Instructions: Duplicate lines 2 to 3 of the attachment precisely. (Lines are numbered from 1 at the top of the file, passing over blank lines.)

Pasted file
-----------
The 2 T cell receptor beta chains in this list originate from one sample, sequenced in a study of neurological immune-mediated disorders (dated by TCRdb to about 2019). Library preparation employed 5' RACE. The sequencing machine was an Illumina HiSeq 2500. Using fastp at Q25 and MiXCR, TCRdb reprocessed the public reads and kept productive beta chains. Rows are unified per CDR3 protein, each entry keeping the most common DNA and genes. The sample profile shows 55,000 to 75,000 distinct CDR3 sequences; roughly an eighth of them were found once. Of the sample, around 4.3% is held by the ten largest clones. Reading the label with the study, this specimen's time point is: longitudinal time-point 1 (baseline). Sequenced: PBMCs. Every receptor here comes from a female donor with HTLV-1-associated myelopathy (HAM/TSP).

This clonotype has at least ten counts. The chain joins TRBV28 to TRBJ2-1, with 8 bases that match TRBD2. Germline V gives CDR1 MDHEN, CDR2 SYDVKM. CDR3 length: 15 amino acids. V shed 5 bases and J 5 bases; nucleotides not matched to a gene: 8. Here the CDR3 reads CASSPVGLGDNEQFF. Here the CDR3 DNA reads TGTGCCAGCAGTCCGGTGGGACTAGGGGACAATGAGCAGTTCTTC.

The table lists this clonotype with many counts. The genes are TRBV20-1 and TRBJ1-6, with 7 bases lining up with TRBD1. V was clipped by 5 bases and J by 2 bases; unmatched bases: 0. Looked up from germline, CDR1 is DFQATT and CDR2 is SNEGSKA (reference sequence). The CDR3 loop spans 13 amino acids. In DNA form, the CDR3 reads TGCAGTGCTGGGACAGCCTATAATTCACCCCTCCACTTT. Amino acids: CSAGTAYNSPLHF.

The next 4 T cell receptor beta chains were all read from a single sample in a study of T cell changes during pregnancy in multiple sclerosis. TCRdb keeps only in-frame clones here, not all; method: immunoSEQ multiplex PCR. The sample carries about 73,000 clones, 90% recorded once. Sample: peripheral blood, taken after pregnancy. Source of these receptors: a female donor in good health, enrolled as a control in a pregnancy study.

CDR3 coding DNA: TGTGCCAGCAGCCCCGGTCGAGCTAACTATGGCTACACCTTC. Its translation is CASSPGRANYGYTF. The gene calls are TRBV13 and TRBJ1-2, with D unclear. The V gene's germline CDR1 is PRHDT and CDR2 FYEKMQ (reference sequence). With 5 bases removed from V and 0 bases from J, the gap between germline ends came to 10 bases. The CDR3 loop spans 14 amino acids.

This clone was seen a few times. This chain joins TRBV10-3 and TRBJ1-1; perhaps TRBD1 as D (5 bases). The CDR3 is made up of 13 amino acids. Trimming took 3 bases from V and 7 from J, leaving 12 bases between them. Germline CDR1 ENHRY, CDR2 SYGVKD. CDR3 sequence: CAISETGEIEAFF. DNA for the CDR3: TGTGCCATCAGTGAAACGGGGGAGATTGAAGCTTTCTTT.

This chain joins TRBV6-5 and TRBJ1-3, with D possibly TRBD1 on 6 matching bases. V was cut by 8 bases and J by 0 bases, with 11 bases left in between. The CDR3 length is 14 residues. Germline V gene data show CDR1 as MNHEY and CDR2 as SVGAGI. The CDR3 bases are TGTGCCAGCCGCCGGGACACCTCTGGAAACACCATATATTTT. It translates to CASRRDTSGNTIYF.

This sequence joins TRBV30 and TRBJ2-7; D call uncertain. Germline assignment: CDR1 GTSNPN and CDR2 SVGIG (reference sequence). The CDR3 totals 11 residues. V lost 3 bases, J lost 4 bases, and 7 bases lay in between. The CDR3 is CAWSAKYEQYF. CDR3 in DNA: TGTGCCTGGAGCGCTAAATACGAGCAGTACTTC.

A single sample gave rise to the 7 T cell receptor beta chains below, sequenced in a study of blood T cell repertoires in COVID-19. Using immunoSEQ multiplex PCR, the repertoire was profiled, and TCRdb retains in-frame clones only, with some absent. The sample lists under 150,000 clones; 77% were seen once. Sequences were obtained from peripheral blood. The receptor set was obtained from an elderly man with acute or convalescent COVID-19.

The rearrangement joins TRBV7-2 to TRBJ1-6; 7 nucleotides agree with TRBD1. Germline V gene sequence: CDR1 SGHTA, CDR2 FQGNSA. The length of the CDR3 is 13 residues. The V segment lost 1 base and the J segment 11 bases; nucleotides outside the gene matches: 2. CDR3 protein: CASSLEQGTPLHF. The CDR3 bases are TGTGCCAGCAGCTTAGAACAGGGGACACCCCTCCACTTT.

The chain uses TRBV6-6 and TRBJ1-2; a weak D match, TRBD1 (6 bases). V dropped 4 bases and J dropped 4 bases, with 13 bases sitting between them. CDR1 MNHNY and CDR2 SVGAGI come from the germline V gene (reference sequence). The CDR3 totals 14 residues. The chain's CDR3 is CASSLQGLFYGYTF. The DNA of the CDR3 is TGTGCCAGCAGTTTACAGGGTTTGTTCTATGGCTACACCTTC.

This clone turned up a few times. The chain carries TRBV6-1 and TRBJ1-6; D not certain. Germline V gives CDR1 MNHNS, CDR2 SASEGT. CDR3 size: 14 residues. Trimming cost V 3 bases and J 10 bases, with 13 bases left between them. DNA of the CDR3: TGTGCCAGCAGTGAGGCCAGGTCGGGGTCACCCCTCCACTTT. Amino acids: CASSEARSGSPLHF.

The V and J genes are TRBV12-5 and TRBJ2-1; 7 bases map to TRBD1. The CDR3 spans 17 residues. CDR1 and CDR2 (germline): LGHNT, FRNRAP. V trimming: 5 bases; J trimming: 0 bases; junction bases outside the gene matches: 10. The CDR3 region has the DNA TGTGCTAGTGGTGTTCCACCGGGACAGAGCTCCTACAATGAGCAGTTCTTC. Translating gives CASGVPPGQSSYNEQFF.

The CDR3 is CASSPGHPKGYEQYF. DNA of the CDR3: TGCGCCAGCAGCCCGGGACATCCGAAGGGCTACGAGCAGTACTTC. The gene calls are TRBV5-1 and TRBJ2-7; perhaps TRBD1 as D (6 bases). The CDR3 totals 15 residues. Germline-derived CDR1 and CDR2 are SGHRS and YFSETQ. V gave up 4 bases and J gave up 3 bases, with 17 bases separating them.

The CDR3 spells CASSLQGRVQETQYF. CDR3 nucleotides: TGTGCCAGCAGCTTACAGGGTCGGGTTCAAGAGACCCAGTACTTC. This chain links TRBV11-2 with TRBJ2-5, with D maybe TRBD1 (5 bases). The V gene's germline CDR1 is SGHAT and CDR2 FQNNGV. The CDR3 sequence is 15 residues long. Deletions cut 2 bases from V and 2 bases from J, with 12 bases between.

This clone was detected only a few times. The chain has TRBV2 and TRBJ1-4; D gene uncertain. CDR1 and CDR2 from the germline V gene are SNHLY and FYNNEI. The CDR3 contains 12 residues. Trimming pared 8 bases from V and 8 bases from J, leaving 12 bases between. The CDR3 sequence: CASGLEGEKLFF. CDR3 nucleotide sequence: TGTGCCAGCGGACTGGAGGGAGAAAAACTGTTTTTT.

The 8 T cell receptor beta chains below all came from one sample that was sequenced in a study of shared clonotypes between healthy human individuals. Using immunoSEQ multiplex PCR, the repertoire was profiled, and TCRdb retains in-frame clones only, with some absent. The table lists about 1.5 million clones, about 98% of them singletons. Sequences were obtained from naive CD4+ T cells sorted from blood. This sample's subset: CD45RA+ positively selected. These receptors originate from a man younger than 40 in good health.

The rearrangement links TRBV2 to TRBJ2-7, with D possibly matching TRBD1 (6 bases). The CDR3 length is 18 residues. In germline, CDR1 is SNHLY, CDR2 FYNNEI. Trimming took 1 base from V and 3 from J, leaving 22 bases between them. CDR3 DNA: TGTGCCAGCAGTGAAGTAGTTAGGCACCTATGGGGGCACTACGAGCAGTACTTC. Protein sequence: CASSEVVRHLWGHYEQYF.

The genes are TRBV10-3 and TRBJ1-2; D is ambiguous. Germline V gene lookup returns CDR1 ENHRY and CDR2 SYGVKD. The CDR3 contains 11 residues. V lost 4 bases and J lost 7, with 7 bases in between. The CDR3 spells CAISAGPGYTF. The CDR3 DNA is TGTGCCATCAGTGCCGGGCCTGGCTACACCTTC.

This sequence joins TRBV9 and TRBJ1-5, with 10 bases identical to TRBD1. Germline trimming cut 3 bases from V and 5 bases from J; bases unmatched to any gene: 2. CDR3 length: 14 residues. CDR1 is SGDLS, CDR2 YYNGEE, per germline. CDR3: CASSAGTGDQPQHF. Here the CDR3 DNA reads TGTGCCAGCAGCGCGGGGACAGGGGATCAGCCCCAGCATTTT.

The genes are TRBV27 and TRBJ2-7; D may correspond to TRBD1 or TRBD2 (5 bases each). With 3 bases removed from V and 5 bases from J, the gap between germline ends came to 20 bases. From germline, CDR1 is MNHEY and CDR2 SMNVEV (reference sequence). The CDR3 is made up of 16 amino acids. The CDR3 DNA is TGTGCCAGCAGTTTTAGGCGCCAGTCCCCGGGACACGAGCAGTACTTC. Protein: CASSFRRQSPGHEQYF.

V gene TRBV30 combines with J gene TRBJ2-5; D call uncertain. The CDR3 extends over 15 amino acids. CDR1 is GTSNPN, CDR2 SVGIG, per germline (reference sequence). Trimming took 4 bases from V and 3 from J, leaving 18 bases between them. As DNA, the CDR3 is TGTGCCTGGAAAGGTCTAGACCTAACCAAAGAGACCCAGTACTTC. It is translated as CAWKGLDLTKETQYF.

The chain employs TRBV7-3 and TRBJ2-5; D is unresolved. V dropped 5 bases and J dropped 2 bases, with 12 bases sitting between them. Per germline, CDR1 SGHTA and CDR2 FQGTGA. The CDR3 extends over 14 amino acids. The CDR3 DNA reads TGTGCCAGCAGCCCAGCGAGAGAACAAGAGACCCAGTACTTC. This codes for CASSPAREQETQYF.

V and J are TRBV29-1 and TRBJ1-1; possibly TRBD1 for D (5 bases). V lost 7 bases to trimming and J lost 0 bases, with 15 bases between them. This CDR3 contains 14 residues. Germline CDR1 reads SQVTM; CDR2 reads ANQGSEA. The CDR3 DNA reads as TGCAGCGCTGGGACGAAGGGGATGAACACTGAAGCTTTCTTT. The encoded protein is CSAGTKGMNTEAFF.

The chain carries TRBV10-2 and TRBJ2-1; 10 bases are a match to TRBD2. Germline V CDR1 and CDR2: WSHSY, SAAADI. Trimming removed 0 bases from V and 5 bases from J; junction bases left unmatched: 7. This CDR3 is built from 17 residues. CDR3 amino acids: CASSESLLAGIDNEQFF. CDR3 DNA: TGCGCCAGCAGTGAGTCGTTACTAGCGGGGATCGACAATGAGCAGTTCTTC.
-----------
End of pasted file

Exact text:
This clonotype has at least ten counts. The chain joins TRBV28 to TRBJ2-1, with 8 bases that match TRBD2. Germline V gives CDR1 MDHEN, CDR2 SYDVKM. CDR3 length: 15 amino acids. V shed 5 bases and J 5 bases; nucleotides not matched to a gene: 8. Here the CDR3 reads CASSPVGLGDNEQFF. Here the CDR3 DNA reads TGTGCCAGCAGTCCGGTGGGACTAGGGGACAATGAGCAGTTCTTC.

The table lists this clonotype with many counts. The genes are TRBV20-1 and TRBJ1-6, with 7 bases lining up with TRBD1. V was clipped by 5 bases and J by 2 bases; unmatched bases: 0. Looked up from germline, CDR1 is DFQATT and CDR2 is SNEGSKA (reference sequence). The CDR3 loop spans 13 amino acids. In DNA form, the CDR3 reads TGCAGTGCTGGGACAGCCTATAATTCACCCCTCCACTTT. Amino acids: CSAGTAYNSPLHF.